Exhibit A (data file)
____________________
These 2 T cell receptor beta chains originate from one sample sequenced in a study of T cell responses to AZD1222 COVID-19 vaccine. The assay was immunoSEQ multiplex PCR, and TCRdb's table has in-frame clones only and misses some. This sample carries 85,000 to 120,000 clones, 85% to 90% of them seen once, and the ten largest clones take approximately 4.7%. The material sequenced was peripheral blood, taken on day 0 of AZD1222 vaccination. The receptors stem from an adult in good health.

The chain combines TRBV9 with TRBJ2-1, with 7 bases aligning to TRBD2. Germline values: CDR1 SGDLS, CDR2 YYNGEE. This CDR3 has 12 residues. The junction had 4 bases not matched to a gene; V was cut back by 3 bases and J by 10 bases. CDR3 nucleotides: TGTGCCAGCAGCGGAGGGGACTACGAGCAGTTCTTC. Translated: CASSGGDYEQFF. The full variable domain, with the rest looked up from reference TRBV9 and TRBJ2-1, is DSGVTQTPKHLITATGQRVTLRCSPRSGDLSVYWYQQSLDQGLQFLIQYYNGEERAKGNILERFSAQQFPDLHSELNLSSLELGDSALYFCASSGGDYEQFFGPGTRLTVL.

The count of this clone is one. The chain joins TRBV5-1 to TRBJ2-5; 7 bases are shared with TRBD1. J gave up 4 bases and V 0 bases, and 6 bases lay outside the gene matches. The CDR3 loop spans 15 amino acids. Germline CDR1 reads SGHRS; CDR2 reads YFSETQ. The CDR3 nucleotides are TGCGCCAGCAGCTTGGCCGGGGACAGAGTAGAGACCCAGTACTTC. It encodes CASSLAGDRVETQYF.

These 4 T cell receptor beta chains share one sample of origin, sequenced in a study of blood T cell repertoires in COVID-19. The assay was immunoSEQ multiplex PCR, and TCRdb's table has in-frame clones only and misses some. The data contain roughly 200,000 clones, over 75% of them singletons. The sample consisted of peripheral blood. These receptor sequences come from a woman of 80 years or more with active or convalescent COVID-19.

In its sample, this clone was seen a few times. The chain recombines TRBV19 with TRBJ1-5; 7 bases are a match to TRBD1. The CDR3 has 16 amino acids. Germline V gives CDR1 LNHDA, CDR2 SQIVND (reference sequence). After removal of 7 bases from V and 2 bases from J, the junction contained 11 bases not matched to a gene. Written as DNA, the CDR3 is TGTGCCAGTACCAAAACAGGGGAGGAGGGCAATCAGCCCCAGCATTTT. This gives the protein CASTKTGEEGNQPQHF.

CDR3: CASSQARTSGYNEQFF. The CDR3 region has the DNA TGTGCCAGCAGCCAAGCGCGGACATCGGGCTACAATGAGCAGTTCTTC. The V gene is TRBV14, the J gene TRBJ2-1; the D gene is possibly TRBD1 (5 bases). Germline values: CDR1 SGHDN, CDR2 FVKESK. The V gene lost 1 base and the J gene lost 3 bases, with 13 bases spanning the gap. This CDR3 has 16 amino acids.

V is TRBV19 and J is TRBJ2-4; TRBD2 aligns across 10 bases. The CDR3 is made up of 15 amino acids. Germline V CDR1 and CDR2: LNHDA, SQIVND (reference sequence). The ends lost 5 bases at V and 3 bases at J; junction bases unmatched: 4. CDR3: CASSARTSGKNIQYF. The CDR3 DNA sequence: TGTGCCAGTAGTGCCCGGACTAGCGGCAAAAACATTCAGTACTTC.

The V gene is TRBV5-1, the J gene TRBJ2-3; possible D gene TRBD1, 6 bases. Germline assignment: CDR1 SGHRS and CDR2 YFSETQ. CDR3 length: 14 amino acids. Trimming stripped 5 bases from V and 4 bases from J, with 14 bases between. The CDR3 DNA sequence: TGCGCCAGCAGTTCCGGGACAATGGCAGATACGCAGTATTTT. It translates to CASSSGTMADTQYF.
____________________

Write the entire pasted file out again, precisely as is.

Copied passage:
These 2 T cell receptor beta chains originate from one sample sequenced in a study of T cell responses to AZD1222 COVID-19 vaccine. The assay was immunoSEQ multiplex PCR, and TCRdb's table has in-frame clones only and misses some. This sample carries 85,000 to 120,000 clones, 85% to 90% of them seen once, and the ten largest clones take approximately 4.7%. The material sequenced was peripheral blood, taken on day 0 of AZD1222 vaccination. The receptors stem from an adult in good health.

The chain combines TRBV9 with TRBJ2-1, with 7 bases aligning to TRBD2. Germline values: CDR1 SGDLS, CDR2 YYNGEE. This CDR3 has 12 residues. The junction had 4 bases not matched to a gene; V was cut back by 3 bases and J by 10 bases. CDR3 nucleotides: TGTGCCAGCAGCGGAGGGGACTACGAGCAGTTCTTC. Translated: CASSGGDYEQFF. The full variable domain, with the rest looked up from reference TRBV9 and TRBJ2-1, is DSGVTQTPKHLITATGQRVTLRCSPRSGDLSVYWYQQSLDQGLQFLIQYYNGEERAKGNILERFSAQQFPDLHSELNLSSLELGDSALYFCASSGGDYEQFFGPGTRLTVL.

The count of this clone is one. The chain joins TRBV5-1 to TRBJ2-5; 7 bases are shared with TRBD1. J gave up 4 bases and V 0 bases, and 6 bases lay outside the gene matches. The CDR3 loop spans 15 amino acids. Germline CDR1 reads SGHRS; CDR2 reads YFSETQ. The CDR3 nucleotides are TGCGCCAGCAGCTTGGCCGGGGACAGAGTAGAGACCCAGTACTTC. It encodes CASSLAGDRVETQYF.

These 4 T cell receptor beta chains share one sample of origin, sequenced in a study of blood T cell repertoires in COVID-19. The assay was immunoSEQ multiplex PCR, and TCRdb's table has in-frame clones only and misses some. The data contain roughly 200,000 clones, over 75% of them singletons. The sample consisted of peripheral blood. These receptor sequences come from a woman of 80 years or more with active or convalescent COVID-19.

In its sample, this clone was seen a few times. The chain recombines TRBV19 with TRBJ1-5; 7 bases are a match to TRBD1. The CDR3 has 16 amino acids. Germline V gives CDR1 LNHDA, CDR2 SQIVND (reference sequence). After removal of 7 bases from V and 2 bases from J, the junction contained 11 bases not matched to a gene. Written as DNA, the CDR3 is TGTGCCAGTACCAAAACAGGGGAGGAGGGCAATCAGCCCCAGCATTTT. This gives the protein CASTKTGEEGNQPQHF.

CDR3: CASSQARTSGYNEQFF. The CDR3 region has the DNA TGTGCCAGCAGCCAAGCGCGGACATCGGGCTACAATGAGCAGTTCTTC. The V gene is TRBV14, the J gene TRBJ2-1; the D gene is possibly TRBD1 (5 bases). Germline values: CDR1 SGHDN, CDR2 FVKESK. The V gene lost 1 base and the J gene lost 3 bases, with 13 bases spanning the gap. This CDR3 has 16 amino acids.

V is TRBV19 and J is TRBJ2-4; TRBD2 aligns across 10 bases. The CDR3 is made up of 15 amino acids. Germline V CDR1 and CDR2: LNHDA, SQIVND (reference sequence). The ends lost 5 bases at V and 3 bases at J; junction bases unmatched: 4. CDR3: CASSARTSGKNIQYF. The CDR3 DNA sequence: TGTGCCAGTAGTGCCCGGACTAGCGGCAAAAACATTCAGTACTTC.

The V gene is TRBV5-1, the J gene TRBJ2-3; possible D gene TRBD1, 6 bases. Germline assignment: CDR1 SGHRS and CDR2 YFSETQ. CDR3 length: 14 amino acids. Trimming stripped 5 bases from V and 4 bases from J, with 14 bases between. The CDR3 DNA sequence: TGCGCCAGCAGTTCCGGGACAATGGCAGATACGCAGTATTTT. It translates to CASSSGTMADTQYF.